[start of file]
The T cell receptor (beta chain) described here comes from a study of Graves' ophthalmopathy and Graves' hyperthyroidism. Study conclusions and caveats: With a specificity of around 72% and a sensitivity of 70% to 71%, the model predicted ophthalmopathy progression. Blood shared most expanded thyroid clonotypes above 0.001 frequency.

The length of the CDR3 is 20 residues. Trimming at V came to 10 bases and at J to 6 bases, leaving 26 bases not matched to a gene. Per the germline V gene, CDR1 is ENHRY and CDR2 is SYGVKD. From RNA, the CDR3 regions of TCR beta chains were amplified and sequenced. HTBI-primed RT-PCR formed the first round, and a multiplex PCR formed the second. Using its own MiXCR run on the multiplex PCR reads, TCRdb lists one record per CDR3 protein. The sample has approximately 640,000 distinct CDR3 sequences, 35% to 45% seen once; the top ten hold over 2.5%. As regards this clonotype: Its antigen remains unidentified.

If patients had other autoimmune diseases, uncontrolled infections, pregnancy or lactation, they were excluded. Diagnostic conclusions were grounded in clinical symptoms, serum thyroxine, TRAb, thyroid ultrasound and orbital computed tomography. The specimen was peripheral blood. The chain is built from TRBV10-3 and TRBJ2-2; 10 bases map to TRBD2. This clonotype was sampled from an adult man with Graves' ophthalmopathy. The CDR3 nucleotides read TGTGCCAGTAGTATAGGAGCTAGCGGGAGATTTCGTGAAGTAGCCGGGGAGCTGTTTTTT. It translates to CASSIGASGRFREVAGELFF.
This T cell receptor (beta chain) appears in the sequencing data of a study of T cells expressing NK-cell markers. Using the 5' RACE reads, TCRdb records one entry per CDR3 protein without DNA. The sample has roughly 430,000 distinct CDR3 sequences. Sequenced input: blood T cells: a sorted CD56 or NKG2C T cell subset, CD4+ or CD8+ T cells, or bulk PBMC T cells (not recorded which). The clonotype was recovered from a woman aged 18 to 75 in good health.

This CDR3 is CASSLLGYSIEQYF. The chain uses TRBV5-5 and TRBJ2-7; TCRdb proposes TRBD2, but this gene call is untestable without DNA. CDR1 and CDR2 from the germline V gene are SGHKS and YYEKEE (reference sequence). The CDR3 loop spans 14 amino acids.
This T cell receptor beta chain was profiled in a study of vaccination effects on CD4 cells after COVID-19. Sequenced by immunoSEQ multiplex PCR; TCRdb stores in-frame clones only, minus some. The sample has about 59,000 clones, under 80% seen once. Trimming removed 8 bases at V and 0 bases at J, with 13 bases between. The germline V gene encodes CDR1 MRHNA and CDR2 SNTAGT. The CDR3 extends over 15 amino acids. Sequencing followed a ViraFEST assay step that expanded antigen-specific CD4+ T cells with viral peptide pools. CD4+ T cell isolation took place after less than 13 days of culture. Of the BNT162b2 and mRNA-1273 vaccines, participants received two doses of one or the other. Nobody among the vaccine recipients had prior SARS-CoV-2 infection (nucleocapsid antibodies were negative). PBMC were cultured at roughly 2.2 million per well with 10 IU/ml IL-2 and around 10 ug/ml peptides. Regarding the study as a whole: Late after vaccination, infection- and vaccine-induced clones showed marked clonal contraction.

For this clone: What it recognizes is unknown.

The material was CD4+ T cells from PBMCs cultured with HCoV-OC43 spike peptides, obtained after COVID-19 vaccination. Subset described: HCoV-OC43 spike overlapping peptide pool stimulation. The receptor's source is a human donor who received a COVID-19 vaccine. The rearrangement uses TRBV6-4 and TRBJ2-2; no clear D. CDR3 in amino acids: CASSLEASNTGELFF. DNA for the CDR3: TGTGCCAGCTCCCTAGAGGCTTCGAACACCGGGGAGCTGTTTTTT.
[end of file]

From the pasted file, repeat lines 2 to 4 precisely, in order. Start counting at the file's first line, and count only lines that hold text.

The length of the CDR3 is 20 residues. Trimming at V came to 10 bases and at J to 6 bases, leaving 26 bases not matched to a gene. Per the germline V gene, CDR1 is ENHRY and CDR2 is SYGVKD. From RNA, the CDR3 regions of TCR beta chains were amplified and sequenced. HTBI-primed RT-PCR formed the first round, and a multiplex PCR formed the second. Using its own MiXCR run on the multiplex PCR reads, TCRdb lists one record per CDR3 protein. The sample has approximately 640,000 distinct CDR3 sequences, 35% to 45% seen once; the top ten hold over 2.5%. As regards this clonotype: Its antigen remains unidentified.

If patients had other autoimmune diseases, uncontrolled infections, pregnancy or lactation, they were excluded. Diagnostic conclusions were grounded in clinical symptoms, serum thyroxine, TRAb, thyroid ultrasound and orbital computed tomography. The specimen was peripheral blood. The chain is built from TRBV10-3 and TRBJ2-2; 10 bases map to TRBD2. This clonotype was sampled from an adult man with Graves' ophthalmopathy. The CDR3 nucleotides read TGTGCCAGTAGTATAGGAGCTAGCGGGAGATTTCGTGAAGTAGCCGGGGAGCTGTTTTTT. It translates to CASSIGASGRFREVAGELFF.
This T cell receptor (beta chain) appears in the sequencing data of a study of T cells expressing NK-cell markers. Using the 5' RACE reads, TCRdb records one entry per CDR3 protein without DNA. The sample has roughly 430,000 distinct CDR3 sequences. Sequenced input: blood T cells: a sorted CD56 or NKG2C T cell subset, CD4+ or CD8+ T cells, or bulk PBMC T cells (not recorded which). The clonotype was recovered from a woman aged 18 to 75 in good health.